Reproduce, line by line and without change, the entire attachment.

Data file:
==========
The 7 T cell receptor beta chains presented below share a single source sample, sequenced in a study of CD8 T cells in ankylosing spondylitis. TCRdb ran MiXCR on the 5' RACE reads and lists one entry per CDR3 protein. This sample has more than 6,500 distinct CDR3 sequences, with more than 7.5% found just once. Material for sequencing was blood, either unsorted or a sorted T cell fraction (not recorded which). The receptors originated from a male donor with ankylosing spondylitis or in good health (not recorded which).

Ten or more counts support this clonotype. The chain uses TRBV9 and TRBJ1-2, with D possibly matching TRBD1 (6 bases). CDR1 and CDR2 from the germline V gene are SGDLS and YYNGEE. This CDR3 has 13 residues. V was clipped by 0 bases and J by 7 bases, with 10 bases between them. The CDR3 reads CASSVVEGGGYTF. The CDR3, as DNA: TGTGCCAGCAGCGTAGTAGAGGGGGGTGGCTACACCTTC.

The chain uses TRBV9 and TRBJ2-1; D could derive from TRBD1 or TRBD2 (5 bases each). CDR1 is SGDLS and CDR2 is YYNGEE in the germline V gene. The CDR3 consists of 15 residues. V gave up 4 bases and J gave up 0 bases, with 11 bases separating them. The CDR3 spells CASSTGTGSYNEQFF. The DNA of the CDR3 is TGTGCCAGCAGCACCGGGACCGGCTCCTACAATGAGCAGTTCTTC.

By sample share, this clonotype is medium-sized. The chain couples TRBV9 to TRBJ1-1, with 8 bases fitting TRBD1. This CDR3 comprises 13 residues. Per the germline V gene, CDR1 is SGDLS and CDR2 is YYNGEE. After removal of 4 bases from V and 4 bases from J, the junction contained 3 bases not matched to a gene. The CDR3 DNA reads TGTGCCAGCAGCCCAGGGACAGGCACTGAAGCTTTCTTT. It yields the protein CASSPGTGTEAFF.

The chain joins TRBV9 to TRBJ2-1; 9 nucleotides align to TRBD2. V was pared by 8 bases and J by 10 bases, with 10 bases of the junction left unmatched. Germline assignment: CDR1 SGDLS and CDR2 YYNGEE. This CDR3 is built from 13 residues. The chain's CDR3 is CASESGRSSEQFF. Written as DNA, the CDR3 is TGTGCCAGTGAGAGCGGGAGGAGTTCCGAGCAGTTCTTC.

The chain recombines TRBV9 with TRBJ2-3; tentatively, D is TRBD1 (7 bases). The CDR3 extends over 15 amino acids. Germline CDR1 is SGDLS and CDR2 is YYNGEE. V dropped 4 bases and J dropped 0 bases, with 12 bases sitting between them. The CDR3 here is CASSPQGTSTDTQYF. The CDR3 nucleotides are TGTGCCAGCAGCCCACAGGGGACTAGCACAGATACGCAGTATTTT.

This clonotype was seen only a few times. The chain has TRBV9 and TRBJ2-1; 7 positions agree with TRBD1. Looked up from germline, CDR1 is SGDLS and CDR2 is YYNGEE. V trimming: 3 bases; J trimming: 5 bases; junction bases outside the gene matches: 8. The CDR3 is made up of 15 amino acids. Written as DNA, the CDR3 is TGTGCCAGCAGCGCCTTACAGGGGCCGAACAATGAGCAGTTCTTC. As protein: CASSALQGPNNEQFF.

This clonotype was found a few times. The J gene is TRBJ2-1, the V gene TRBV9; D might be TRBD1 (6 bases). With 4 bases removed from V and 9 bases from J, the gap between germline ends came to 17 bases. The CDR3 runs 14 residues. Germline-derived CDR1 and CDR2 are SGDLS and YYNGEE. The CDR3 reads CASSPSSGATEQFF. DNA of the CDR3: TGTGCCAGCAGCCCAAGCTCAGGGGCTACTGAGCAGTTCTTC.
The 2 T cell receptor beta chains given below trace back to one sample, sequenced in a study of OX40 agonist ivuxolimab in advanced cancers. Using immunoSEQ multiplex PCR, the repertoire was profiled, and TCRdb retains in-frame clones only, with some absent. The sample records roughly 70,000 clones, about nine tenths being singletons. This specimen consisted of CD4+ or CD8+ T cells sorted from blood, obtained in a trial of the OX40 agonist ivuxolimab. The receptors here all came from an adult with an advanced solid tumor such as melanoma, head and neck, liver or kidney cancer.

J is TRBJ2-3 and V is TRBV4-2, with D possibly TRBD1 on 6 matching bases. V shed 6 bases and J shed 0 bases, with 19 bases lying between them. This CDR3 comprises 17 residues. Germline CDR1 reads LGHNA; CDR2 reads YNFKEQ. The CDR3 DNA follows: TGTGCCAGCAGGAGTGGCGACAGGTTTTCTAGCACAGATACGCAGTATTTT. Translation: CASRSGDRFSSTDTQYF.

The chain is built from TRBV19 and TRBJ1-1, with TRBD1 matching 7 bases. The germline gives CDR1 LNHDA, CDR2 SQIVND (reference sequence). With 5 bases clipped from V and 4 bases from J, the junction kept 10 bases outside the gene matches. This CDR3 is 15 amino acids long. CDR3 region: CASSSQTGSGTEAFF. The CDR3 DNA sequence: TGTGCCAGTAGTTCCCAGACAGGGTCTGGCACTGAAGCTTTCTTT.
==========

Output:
The 7 T cell receptor beta chains presented below share a single source sample, sequenced in a study of CD8 T cells in ankylosing spondylitis. TCRdb ran MiXCR on the 5' RACE reads and lists one entry per CDR3 protein. This sample has more than 6,500 distinct CDR3 sequences, with more than 7.5% found just once. Material for sequencing was blood, either unsorted or a sorted T cell fraction (not recorded which). The receptors originated from a male donor with ankylosing spondylitis or in good health (not recorded which).

Ten or more counts support this clonotype. The chain uses TRBV9 and TRBJ1-2, with D possibly matching TRBD1 (6 bases). CDR1 and CDR2 from the germline V gene are SGDLS and YYNGEE. This CDR3 has 13 residues. V was clipped by 0 bases and J by 7 bases, with 10 bases between them. The CDR3 reads CASSVVEGGGYTF. The CDR3, as DNA: TGTGCCAGCAGCGTAGTAGAGGGGGGTGGCTACACCTTC.

The chain uses TRBV9 and TRBJ2-1; D could derive from TRBD1 or TRBD2 (5 bases each). CDR1 is SGDLS and CDR2 is YYNGEE in the germline V gene. The CDR3 consists of 15 residues. V gave up 4 bases and J gave up 0 bases, with 11 bases separating them. The CDR3 spells CASSTGTGSYNEQFF. The DNA of the CDR3 is TGTGCCAGCAGCACCGGGACCGGCTCCTACAATGAGCAGTTCTTC.

By sample share, this clonotype is medium-sized. The chain couples TRBV9 to TRBJ1-1, with 8 bases fitting TRBD1. This CDR3 comprises 13 residues. Per the germline V gene, CDR1 is SGDLS and CDR2 is YYNGEE. After removal of 4 bases from V and 4 bases from J, the junction contained 3 bases not matched to a gene. The CDR3 DNA reads TGTGCCAGCAGCCCAGGGACAGGCACTGAAGCTTTCTTT. It yields the protein CASSPGTGTEAFF.

The chain joins TRBV9 to TRBJ2-1; 9 nucleotides align to TRBD2. V was pared by 8 bases and J by 10 bases, with 10 bases of the junction left unmatched. Germline assignment: CDR1 SGDLS and CDR2 YYNGEE. This CDR3 is built from 13 residues. The chain's CDR3 is CASESGRSSEQFF. Written as DNA, the CDR3 is TGTGCCAGTGAGAGCGGGAGGAGTTCCGAGCAGTTCTTC.

The chain recombines TRBV9 with TRBJ2-3; tentatively, D is TRBD1 (7 bases). The CDR3 extends over 15 amino acids. Germline CDR1 is SGDLS and CDR2 is YYNGEE. V dropped 4 bases and J dropped 0 bases, with 12 bases sitting between them. The CDR3 here is CASSPQGTSTDTQYF. The CDR3 nucleotides are TGTGCCAGCAGCCCACAGGGGACTAGCACAGATACGCAGTATTTT.

This clonotype was seen only a few times. The chain has TRBV9 and TRBJ2-1; 7 positions agree with TRBD1. Looked up from germline, CDR1 is SGDLS and CDR2 is YYNGEE. V trimming: 3 bases; J trimming: 5 bases; junction bases outside the gene matches: 8. The CDR3 is made up of 15 amino acids. Written as DNA, the CDR3 is TGTGCCAGCAGCGCCTTACAGGGGCCGAACAATGAGCAGTTCTTC. As protein: CASSALQGPNNEQFF.

This clonotype was found a few times. The J gene is TRBJ2-1, the V gene TRBV9; D might be TRBD1 (6 bases). With 4 bases removed from V and 9 bases from J, the gap between germline ends came to 17 bases. The CDR3 runs 14 residues. Germline-derived CDR1 and CDR2 are SGDLS and YYNGEE. The CDR3 reads CASSPSSGATEQFF. DNA of the CDR3: TGTGCCAGCAGCCCAAGCTCAGGGGCTACTGAGCAGTTCTTC.
The 2 T cell receptor beta chains given below trace back to one sample, sequenced in a study of OX40 agonist ivuxolimab in advanced cancers. Using immunoSEQ multiplex PCR, the repertoire was profiled, and TCRdb retains in-frame clones only, with some absent. The sample records roughly 70,000 clones, about nine tenths being singletons. This specimen consisted of CD4+ or CD8+ T cells sorted from blood, obtained in a trial of the OX40 agonist ivuxolimab. The receptors here all came from an adult with an advanced solid tumor such as melanoma, head and neck, liver or kidney cancer.

J is TRBJ2-3 and V is TRBV4-2, with D possibly TRBD1 on 6 matching bases. V shed 6 bases and J shed 0 bases, with 19 bases lying between them. This CDR3 comprises 17 residues. Germline CDR1 reads LGHNA; CDR2 reads YNFKEQ. The CDR3 DNA follows: TGTGCCAGCAGGAGTGGCGACAGGTTTTCTAGCACAGATACGCAGTATTTT. Translation: CASRSGDRFSSTDTQYF.

The chain is built from TRBV19 and TRBJ1-1, with TRBD1 matching 7 bases. The germline gives CDR1 LNHDA, CDR2 SQIVND (reference sequence). With 5 bases clipped from V and 4 bases from J, the junction kept 10 bases outside the gene matches. This CDR3 is 15 amino acids long. CDR3 region: CASSSQTGSGTEAFF. The CDR3 DNA sequence: TGTGCCAGTAGTTCCCAGACAGGGTCTGGCACTGAAGCTTTCTTT.